You can schedule an appointment with a career adviser to discuss your individual circumstances and to help you plan your summer. Advisers are available during academic breaks and the summer for appointments.
The Center for Career Development offers multiple resources and can assist you with:
- Updating your Handshake and LinkedIn profiles, and your resume. Add new skills, volunteering, internship and/or research projects.
- Creating or refining your application documents and using the resume and cover letter guides, or by meeting with a career adviser. Your applications should be thoughtful, with a resume and cover letter tailored to the specific positions and organizations.
- Creating a search tracker to keep yourself organized.
- Preparing for interviews by reviewing the Interview Guide and/or meeting with a career adviser.
- Meeting employers interested in hiring Princeton students at Center for Career Development events including:
- The HireTigers Career Fair in the fall and spring semesters
- Information sessions, which are presentations from recruiters and representatives from organizations who talk about their recruiting processes, workplace culture and upcoming opportunities.
Coffee chats, which are one-on-one conversations with a representative from a company/organization in which you can ask questions about them. While it is not a formal recruiting program, a coffee chat does provide a chance to explore career options and start to develop a network.
- Search for freelance projects or temporary work. Online opportunities span many categories, including copywriting/editing, design, tech, marketing, social media, development, customer support and more.
- Consider remote work that may currently be in high demand, such as virtual tutoring.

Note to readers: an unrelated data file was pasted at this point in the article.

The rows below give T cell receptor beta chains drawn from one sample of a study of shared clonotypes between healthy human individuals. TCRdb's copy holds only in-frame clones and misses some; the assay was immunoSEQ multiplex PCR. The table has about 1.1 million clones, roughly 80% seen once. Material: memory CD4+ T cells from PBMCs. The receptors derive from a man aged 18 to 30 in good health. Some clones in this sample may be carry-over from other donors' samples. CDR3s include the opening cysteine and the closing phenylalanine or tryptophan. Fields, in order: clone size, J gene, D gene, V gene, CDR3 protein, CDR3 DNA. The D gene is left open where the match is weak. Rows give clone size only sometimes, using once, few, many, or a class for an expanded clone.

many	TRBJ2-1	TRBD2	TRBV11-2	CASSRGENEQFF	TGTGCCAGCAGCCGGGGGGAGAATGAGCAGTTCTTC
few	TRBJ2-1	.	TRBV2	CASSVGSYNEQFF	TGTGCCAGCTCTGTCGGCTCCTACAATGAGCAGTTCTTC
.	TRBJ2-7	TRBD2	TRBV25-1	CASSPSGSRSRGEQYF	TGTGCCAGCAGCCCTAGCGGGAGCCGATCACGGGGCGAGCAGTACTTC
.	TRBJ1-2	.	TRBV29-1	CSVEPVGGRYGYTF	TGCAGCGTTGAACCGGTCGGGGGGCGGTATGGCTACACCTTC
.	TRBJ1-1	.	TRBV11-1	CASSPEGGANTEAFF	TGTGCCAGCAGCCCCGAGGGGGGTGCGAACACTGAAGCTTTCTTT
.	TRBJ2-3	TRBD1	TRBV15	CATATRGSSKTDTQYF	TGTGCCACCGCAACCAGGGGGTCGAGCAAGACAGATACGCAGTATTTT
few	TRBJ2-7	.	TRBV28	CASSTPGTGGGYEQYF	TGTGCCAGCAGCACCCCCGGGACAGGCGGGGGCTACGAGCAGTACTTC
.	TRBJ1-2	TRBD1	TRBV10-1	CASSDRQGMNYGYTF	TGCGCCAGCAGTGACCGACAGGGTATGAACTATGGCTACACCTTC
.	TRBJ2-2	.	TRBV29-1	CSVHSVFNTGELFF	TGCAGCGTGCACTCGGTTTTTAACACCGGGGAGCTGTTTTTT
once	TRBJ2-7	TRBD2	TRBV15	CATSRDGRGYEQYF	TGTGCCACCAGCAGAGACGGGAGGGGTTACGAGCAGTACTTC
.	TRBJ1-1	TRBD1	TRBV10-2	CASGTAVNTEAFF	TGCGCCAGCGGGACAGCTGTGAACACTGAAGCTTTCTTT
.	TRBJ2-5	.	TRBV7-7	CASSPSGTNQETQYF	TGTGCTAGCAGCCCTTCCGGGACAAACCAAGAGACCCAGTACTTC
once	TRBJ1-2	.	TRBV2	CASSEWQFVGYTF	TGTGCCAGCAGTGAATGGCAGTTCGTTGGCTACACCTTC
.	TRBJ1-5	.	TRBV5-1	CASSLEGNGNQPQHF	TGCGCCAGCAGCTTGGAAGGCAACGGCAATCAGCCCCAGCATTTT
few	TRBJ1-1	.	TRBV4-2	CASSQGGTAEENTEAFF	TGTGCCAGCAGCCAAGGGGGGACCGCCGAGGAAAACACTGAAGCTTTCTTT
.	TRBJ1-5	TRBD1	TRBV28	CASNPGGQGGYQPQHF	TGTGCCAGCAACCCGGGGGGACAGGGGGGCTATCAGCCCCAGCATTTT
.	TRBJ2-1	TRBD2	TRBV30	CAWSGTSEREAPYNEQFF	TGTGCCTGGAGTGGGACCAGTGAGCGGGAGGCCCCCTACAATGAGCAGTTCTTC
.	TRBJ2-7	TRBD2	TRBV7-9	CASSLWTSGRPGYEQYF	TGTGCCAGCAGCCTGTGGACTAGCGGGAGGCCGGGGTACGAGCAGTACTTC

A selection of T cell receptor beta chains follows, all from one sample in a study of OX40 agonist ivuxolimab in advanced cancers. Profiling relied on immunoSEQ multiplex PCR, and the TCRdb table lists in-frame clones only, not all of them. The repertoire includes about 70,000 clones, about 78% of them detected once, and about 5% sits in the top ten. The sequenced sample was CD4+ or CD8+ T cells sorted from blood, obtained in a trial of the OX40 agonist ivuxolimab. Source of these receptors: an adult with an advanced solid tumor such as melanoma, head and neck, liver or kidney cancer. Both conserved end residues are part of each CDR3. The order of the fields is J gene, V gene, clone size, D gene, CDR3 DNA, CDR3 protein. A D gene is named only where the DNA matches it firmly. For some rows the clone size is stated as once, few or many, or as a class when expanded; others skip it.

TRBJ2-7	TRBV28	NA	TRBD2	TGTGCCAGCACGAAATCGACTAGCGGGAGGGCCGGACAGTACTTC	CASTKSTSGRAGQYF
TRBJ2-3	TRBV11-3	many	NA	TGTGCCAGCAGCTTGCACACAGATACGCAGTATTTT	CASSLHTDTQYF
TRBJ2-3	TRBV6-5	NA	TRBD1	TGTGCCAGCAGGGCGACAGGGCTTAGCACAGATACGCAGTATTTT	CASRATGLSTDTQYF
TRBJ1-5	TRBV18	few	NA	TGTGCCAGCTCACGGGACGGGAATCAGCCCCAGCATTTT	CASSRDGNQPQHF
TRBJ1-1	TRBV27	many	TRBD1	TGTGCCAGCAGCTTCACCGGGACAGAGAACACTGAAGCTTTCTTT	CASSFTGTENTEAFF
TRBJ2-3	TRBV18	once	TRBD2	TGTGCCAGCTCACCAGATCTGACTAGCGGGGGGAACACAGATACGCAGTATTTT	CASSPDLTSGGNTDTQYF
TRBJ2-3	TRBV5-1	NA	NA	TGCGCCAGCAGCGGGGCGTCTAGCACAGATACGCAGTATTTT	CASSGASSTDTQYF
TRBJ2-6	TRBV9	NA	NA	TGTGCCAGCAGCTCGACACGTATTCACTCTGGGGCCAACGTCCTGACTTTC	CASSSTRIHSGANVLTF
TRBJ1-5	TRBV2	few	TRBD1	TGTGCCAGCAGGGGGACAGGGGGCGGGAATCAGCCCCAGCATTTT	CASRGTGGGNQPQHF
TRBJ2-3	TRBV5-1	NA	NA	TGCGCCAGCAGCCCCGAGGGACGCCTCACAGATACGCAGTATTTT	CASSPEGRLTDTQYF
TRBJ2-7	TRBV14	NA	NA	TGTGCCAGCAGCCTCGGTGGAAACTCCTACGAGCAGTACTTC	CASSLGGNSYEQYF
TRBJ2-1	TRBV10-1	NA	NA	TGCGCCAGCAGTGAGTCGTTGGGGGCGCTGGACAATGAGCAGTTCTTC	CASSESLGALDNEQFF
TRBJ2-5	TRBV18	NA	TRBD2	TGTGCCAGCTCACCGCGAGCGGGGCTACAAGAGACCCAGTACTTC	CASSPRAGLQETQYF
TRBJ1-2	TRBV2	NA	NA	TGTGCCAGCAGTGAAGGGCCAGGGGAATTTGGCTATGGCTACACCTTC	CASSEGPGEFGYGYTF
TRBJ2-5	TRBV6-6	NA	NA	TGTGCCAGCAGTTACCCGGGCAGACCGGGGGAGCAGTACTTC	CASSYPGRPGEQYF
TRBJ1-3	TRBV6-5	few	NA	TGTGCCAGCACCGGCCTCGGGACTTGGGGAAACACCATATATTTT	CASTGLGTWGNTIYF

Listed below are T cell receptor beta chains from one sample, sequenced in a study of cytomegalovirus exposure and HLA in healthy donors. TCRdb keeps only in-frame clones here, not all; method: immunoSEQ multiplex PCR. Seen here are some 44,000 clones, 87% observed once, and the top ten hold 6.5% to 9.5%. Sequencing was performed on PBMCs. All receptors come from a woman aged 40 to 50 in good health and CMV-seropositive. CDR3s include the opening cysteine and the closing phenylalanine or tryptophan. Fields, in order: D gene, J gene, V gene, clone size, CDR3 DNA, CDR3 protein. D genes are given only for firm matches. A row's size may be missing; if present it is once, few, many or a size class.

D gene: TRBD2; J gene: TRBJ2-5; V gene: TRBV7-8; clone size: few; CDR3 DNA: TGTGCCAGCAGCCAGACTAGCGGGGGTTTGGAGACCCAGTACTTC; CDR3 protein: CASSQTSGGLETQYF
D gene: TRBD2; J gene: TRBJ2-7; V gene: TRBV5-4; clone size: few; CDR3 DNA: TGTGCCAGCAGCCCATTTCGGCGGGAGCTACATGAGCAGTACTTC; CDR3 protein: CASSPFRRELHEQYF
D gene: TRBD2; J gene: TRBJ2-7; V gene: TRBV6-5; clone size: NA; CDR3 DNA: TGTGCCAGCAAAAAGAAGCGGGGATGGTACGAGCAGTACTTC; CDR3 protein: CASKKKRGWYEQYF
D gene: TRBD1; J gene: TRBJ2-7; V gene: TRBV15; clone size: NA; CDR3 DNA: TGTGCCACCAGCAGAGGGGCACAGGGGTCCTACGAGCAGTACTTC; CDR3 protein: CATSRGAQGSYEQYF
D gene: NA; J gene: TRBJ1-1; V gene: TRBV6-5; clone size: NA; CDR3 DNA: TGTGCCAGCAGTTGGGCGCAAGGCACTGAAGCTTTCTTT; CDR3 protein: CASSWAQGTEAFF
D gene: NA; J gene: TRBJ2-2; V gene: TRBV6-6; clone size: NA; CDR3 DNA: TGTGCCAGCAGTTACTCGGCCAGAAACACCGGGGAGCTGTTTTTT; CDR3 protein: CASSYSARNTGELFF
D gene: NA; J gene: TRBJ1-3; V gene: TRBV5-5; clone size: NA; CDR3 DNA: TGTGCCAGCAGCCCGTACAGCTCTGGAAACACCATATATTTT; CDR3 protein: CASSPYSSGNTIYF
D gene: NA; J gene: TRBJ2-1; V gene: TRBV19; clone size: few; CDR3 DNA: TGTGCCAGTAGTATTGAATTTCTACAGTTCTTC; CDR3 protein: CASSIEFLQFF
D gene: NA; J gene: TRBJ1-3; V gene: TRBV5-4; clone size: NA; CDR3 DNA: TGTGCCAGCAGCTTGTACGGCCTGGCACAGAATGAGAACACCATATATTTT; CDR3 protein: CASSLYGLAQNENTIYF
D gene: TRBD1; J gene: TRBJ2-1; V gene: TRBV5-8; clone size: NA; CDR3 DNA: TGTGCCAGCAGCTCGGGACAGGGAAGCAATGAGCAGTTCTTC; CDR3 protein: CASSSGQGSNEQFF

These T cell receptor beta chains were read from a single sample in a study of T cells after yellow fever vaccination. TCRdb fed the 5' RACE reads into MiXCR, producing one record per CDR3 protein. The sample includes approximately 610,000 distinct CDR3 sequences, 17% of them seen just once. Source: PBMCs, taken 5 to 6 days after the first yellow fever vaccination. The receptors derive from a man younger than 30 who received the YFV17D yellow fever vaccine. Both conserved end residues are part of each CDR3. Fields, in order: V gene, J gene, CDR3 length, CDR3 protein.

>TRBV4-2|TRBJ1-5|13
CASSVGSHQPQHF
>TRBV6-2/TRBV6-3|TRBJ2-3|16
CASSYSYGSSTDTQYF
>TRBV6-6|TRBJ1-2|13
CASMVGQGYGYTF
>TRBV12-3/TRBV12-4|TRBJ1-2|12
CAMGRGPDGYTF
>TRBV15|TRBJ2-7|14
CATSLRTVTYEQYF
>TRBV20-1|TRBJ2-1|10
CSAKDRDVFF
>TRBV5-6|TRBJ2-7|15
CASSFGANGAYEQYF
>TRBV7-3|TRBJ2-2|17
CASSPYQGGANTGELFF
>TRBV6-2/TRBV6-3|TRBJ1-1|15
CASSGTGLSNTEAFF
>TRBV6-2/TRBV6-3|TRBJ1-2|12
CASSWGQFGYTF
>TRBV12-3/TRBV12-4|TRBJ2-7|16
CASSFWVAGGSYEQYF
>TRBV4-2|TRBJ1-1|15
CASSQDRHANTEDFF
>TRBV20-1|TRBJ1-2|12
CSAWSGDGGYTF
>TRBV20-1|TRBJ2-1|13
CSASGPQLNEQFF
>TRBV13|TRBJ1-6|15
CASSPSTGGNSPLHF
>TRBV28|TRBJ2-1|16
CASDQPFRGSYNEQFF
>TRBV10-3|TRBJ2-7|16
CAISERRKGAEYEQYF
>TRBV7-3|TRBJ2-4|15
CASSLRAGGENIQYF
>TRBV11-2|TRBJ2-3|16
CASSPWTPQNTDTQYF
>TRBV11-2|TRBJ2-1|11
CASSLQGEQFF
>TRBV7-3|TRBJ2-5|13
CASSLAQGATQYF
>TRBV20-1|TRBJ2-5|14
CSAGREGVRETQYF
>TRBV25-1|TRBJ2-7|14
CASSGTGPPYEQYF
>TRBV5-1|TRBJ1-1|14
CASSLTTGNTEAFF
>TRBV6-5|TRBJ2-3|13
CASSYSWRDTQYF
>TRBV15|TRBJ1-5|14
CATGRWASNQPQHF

- Search Handshake and other posting sites using keywords like "virtual," "telecommute" or "remote". If you're searching on CareerShift, you can use the "Search Remote and Work From Home Jobs" filter.
Remote work opportunities available through the Princeton Student Employment Site.
It often takes time for employers to review applications and get back to candidates. Employers have different processes; some review applications and contact candidates as they apply, while others wait until after their deadline to start their review process. Typically it will take employers at least a week or two to schedule an interview after they begin their review processes.
If you’re curious about status of your application, you can
- Check in Handshake if that is how you applied. You can find this by clicking on the circle with your initials in the top right corner and click “Applications.”
- Get in touch with a recruiter directly. To find recruiters’ contact information on Handshake, find the employer’s profile page and review the “Contact Information” or “Public Staff List” sections. You may find contact information for people or departments.
- You can also find recruiters' contact information on LinkedIn or on CareerShift, which has a search function for contact information for employees at millions of organizations.
- Schedule an appointment with a career adviser if you have concerns about the effectiveness of your application materials.
- Volunteering is a great way to build skills. Use Idealist, VolunteerMatch and identify local volunteer opportunity databases to find opportunities.
- Review opportunities to serve communities virtually on the Pace Center website.
- Network with nonprofit leaders in your community to create volunteer opportunities or an independent research project. If you design an independent opportunity in the fall or early spring for the upcoming summer, you may be eligible for funding from the Office of Undergraduate Research Student-Initiated Internships program (OURSIP) or the Program for Community-Engaged Scholarship (ProCES).